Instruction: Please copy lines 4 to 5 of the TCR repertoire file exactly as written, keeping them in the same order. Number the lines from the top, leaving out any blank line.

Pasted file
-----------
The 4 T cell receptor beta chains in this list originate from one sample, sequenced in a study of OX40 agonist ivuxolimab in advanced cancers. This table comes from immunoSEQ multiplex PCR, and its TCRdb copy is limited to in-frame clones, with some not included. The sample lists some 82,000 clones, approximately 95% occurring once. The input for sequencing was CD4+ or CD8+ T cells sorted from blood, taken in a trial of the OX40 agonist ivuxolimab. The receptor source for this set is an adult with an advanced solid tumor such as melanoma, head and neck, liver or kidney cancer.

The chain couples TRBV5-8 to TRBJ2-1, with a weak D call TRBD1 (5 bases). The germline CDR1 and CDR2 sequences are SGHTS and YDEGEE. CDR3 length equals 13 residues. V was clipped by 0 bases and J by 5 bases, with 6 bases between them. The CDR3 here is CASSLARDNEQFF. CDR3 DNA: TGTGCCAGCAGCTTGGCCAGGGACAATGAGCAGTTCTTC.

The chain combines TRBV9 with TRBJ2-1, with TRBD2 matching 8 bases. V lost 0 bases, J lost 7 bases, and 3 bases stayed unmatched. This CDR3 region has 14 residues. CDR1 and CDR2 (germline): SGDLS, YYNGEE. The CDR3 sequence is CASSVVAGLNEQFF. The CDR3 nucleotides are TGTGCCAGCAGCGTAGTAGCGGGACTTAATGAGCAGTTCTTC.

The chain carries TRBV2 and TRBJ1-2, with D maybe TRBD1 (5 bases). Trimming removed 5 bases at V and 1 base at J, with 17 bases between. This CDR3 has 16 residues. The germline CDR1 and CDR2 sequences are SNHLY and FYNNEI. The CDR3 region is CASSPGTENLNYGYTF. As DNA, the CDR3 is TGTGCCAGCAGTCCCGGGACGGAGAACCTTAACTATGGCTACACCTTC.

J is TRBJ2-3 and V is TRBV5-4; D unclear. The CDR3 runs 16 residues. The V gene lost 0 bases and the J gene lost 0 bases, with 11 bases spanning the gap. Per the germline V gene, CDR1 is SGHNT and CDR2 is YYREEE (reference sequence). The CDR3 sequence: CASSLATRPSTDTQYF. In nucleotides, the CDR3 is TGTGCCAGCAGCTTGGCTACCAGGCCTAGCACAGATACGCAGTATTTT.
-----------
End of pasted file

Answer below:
The chain carries TRBV2 and TRBJ1-2, with D maybe TRBD1 (5 bases). Trimming removed 5 bases at V and 1 base at J, with 17 bases between. This CDR3 has 16 residues. The germline CDR1 and CDR2 sequences are SNHLY and FYNNEI. The CDR3 region is CASSPGTENLNYGYTF. As DNA, the CDR3 is TGTGCCAGCAGTCCCGGGACGGAGAACCTTAACTATGGCTACACCTTC.

J is TRBJ2-3 and V is TRBV5-4; D unclear. The CDR3 runs 16 residues. The V gene lost 0 bases and the J gene lost 0 bases, with 11 bases spanning the gap. Per the germline V gene, CDR1 is SGHNT and CDR2 is YYREEE (reference sequence). The CDR3 sequence: CASSLATRPSTDTQYF. In nucleotides, the CDR3 is TGTGCCAGCAGCTTGGCTACCAGGCCTAGCACAGATACGCAGTATTTT.